UK Researchers Awarded DoD Grant Aimed at Reducing Military Ostracism
Now, UK, the University of Massachusetts Amherst and the U.S. Department of Defense (DoD) are announcing a $1.8 million collaboration aimed at improving retention and performance of military personnel.
Susan Zhu (principal investigator and assistant professor of management) and Mikhail Wolfson (co-investigator, assistant professor of management and Vernon Smith Fellow), along with their collaborator Joe Labianca, co-investigator and Berthiaume Chaired Professor of Leadership at the University of Massachusetts Amherst, will use the funding to conduct research on reducing ostracism among members of the military.
The goal is to help the DoD better execute its National Defense Strategy.
As part of the three-year, $1.8 million award — funded by the U.S. Army and the DoD’s Military Operational Medicine Research Program (MOMRP) through the Medical Technology Enterprise Consortium (MTEC) — Zhu, Wolfson and Labianca will develop an intervention to create more socially inclusive environments.
The goal is to help the DoD better execute its National Defense Strategy by preventing various forms of violent, abusive and harmful acts within military contexts. Reductions in the prevalence of negative outcomes of social exclusion — such as depression, suicide, sexual violence, harassment, domestic abuse, alcohol and substance use — are vital to the readiness of the armed forces.
Ostracism can negatively impact psychological well-being, emotions and self-perceptions as well as work performance and retention.
“We can provide evidence from previous research to demonstrate that social ostracism, which is the experience of being excluded or ignored by others, is a common risk factor or precursor for these negative outcomes,” Zhu explained. “Sometimes being ignored is just as hurtful, if not more, as being bullied. The feeling of being invisible, unimportant and unworthy of attention can be deeply distressing.”
Therefore, the research team will focus on creating an evidence-based intervention to reduce ostracism among military personnel in its earliest stages, such as when groups are first forming during training or initial deployment.
“Ostracism in the social and workplace context very strongly relates to individual turnover and expressed deviant behaviors such as incivility, sexual harassment and mistreatment,” Labianca added. “Targeting and resolving issues around ostracism in military personnel as social hierarchies begin to develop early on can potentially maximize intervention effectiveness and prevent more serious problems from emerging later.”
Creating an Intervention Program
Since every group has its own norms and standards, interventions that are effective in other settings, such as grade schools, might not necessarily be successful in the military.
To design an intervention that would have a higher likelihood of being effective in a military population, the research team will consider factors that are particularly salient in the military context, such as stigma, retaliation and top-down hierarchy.
“People don’t have these experiences in a social vacuum. They are connected with others, so that’s part of the reason for this grant. We are looking at it from a social network standpoint, meaning, that everyone is connected to other people in groups or teams,” Wolfson said. “By understanding how these networks form and evolve over time, we are better equipped to examine research questions, such as who is at risk for being ostracized, and how can we best reduce the chances of individuals being ostracized.”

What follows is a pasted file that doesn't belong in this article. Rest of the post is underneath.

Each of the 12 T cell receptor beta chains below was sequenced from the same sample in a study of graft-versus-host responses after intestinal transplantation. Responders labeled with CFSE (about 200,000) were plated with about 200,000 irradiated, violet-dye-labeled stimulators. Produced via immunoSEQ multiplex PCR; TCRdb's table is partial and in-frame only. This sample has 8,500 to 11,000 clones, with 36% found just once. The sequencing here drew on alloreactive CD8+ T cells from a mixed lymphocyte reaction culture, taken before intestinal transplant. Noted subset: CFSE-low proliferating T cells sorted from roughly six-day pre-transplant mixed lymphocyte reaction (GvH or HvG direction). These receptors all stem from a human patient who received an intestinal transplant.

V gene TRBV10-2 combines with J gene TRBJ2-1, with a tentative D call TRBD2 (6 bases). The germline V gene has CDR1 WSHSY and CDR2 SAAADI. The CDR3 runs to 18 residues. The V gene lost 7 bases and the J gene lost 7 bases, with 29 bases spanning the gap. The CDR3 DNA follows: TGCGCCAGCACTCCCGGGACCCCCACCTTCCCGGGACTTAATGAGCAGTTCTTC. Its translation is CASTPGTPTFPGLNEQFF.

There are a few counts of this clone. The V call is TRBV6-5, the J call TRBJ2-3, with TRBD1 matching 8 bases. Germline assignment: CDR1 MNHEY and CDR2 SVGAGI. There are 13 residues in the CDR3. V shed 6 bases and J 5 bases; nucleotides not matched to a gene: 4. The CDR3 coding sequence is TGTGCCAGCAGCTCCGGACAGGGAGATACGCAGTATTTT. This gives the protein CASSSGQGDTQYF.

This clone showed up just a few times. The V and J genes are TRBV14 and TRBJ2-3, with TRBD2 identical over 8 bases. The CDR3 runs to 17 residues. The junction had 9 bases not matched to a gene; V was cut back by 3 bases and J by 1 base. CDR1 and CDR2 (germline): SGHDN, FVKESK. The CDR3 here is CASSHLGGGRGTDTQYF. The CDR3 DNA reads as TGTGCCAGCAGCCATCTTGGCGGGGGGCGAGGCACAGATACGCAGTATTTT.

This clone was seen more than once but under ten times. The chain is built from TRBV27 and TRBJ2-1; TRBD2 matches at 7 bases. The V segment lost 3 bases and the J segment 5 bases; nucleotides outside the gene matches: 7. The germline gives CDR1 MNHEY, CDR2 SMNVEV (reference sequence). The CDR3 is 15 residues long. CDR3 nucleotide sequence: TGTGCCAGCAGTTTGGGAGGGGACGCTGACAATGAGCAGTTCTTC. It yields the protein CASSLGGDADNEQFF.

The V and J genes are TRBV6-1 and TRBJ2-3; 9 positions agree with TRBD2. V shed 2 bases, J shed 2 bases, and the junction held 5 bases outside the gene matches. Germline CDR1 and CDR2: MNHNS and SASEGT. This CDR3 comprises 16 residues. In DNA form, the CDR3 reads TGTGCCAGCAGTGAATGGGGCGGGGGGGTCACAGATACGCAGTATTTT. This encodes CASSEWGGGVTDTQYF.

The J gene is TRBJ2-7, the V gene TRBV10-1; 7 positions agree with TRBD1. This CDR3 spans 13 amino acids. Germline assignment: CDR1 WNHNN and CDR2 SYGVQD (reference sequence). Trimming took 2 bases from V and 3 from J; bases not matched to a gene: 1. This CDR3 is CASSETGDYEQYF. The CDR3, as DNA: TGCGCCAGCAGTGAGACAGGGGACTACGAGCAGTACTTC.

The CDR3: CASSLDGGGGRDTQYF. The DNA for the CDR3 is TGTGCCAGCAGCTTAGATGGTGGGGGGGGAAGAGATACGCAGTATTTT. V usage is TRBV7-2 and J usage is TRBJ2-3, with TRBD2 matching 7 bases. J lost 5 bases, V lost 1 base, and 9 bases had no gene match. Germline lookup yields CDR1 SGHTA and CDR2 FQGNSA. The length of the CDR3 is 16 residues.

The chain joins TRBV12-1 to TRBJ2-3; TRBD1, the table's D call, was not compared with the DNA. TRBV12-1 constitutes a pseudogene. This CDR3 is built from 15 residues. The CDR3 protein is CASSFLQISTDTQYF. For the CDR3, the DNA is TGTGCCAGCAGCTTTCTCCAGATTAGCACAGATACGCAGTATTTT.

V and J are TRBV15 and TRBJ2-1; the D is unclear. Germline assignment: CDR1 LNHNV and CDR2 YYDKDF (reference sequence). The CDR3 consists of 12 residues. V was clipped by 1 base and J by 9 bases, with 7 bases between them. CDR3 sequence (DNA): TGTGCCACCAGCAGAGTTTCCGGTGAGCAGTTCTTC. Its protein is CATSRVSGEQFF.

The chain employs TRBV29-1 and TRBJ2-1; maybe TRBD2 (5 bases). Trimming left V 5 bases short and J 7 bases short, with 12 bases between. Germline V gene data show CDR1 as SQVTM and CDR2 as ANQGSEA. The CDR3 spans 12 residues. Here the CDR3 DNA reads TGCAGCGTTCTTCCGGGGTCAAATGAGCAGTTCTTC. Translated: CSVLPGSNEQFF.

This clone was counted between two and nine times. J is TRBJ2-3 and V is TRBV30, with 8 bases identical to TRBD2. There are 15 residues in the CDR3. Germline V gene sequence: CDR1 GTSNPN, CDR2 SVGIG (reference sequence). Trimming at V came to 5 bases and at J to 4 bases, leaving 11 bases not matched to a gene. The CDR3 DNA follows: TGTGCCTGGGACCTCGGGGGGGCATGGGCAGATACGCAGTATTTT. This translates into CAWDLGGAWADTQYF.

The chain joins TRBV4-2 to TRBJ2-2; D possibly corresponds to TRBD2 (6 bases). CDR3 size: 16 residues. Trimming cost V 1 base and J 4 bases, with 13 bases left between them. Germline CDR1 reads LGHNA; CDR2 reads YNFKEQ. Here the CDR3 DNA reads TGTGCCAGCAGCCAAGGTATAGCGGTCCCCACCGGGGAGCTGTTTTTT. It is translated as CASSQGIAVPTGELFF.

Much like the anti-bullying programs that have been developed and validated in school settings, the bystander intervention program will focus on understanding ostracism and its outcomes, as well as teaching bystanders who witness the behavior how to address it.
The research team will also examine whether less expensive and less invasive interventions, so-called “nudge intervention,” are effective in military settings. This type of intervention builds on people’s habits to design small behavior prompts. Often, because nudges avoid telling people what to do, they allow people to maintain autonomy over their own decisions and are typically met with less resistance. The popularity of the nudge intervention approach has resulted in a movement to test the effectiveness of nudge interventions in several domains, including financial decision making, public health, sustainability and consumer behavior.
Implementing an Ostracism Reduction Program
The research grant aims to implement effective and efficient prevention activities that maximize impact at both individual and team levels.
Implementing an ostracism reduction program will include analyzing data to better understand how ostracism unfolds over time and the roles of moderating factors. Additionally, assessments of the interventions will be conducted to determine the effects of individual and team level influences, such as unit psychological safety.
“We will examine how social networks and informal social hierarchies emerge and then assess the effectiveness of the intervention,” Wolfson explained. “Doing so will allow us to identify the effectiveness of the intervention at both the individual and group levels.”
While the interventions will be tailored to the military context to improve the performance and retention of active-duty service members, the research grant results may also have applications to other workplace and social settings.
“Making a positive change in the world through this research grant is exactly what’s exciting to our team,” Zhu concluded.
The views expressed in this news release/article are those of the authors and may not reflect the official policy or position of the Department of the Army, Department of Defense, or the U.S. Government.